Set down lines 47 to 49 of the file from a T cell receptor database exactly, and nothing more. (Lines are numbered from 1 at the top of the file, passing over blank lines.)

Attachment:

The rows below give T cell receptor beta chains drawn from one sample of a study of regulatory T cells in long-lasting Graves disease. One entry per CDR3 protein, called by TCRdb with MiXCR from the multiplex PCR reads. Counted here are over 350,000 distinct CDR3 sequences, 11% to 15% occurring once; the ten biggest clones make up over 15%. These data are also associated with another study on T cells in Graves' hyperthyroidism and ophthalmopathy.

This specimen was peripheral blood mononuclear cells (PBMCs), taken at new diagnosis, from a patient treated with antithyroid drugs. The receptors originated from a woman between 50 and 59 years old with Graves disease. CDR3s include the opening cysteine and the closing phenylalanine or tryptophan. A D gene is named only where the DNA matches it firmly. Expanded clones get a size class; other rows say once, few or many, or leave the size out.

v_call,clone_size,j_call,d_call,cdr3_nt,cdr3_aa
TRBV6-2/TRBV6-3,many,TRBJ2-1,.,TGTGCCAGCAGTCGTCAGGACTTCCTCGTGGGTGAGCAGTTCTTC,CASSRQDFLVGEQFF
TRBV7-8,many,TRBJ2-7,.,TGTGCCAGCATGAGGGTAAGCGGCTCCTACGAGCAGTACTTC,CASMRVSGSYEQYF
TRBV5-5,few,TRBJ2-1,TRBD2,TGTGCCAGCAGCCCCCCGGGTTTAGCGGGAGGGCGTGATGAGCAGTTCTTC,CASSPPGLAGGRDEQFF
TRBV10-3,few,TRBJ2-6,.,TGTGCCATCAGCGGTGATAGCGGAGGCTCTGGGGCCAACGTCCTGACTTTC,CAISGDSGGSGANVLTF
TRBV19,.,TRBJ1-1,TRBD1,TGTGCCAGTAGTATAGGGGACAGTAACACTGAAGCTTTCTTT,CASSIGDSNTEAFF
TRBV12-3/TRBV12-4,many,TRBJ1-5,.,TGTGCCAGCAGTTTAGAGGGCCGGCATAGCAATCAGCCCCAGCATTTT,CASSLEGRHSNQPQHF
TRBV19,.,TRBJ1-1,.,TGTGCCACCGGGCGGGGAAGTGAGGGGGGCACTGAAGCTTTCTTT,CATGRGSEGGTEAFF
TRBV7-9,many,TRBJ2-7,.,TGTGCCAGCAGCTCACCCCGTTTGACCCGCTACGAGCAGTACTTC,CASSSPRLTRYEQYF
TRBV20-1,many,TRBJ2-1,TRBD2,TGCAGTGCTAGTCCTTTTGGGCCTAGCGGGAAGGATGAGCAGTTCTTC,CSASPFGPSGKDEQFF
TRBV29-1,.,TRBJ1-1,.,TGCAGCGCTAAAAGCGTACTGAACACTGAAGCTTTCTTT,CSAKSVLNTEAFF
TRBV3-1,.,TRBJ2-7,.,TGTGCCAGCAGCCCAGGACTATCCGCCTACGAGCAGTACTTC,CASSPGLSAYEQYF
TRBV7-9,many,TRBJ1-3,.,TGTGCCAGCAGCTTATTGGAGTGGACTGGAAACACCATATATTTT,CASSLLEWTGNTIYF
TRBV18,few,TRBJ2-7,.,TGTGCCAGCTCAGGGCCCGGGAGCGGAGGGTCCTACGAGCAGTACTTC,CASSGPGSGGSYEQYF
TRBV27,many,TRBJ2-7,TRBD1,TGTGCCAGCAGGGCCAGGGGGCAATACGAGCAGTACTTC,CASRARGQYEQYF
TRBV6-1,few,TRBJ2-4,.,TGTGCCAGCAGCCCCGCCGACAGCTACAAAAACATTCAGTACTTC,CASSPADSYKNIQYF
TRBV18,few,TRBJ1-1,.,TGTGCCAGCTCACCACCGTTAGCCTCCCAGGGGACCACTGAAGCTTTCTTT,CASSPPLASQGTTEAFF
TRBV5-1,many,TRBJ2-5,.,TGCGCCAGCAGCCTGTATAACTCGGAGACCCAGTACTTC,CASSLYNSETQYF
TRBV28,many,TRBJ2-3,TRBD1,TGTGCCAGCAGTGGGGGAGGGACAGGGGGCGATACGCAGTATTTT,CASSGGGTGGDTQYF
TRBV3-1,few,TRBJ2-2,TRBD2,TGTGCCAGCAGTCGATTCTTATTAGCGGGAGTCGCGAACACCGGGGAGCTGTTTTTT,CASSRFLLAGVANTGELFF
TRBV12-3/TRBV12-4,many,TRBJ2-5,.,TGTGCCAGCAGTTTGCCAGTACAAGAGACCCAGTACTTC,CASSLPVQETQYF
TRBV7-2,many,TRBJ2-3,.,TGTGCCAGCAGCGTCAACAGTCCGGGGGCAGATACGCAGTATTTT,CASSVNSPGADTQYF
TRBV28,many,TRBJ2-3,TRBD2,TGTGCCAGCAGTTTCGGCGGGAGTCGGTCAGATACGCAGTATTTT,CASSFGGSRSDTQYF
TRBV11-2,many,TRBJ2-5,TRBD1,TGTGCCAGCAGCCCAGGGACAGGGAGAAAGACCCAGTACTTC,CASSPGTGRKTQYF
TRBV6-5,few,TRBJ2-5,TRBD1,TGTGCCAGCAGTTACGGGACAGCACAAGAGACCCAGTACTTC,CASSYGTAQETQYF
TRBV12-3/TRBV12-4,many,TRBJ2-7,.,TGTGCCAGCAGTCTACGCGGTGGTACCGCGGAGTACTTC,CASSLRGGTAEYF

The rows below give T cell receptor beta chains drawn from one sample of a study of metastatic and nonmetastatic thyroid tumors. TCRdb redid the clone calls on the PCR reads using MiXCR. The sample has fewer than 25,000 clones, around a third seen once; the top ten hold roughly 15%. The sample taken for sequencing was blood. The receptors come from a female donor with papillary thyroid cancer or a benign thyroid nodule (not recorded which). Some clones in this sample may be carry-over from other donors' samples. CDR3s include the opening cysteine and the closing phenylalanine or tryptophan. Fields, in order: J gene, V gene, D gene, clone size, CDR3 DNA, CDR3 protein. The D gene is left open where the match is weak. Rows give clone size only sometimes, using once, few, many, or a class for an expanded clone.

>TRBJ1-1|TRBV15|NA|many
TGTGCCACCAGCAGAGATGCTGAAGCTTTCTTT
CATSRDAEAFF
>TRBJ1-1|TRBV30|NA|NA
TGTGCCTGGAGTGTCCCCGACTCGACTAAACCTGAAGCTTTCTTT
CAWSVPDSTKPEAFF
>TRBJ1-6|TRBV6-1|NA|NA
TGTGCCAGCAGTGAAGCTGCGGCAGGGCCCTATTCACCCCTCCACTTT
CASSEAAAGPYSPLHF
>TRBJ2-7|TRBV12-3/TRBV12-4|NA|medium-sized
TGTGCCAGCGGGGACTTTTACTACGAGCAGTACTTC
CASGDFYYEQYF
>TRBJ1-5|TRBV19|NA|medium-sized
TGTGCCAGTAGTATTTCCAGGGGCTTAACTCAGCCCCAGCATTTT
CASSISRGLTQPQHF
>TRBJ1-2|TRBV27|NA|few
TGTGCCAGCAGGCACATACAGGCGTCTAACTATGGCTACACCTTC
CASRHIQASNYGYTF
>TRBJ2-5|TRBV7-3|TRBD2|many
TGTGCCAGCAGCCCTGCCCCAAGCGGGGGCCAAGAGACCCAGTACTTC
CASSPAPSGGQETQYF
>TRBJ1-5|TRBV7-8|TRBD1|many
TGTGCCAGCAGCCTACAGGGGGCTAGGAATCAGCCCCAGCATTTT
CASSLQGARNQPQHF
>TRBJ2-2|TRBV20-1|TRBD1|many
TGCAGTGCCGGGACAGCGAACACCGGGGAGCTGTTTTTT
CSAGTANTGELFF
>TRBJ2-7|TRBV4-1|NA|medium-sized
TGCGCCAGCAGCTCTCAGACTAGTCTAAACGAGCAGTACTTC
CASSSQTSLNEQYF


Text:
CASRHIQASNYGYTF
>TRBJ2-5|TRBV7-3|TRBD2|many
TGTGCCAGCAGCCCTGCCCCAAGCGGGGGCCAAGAGACCCAGTACTTC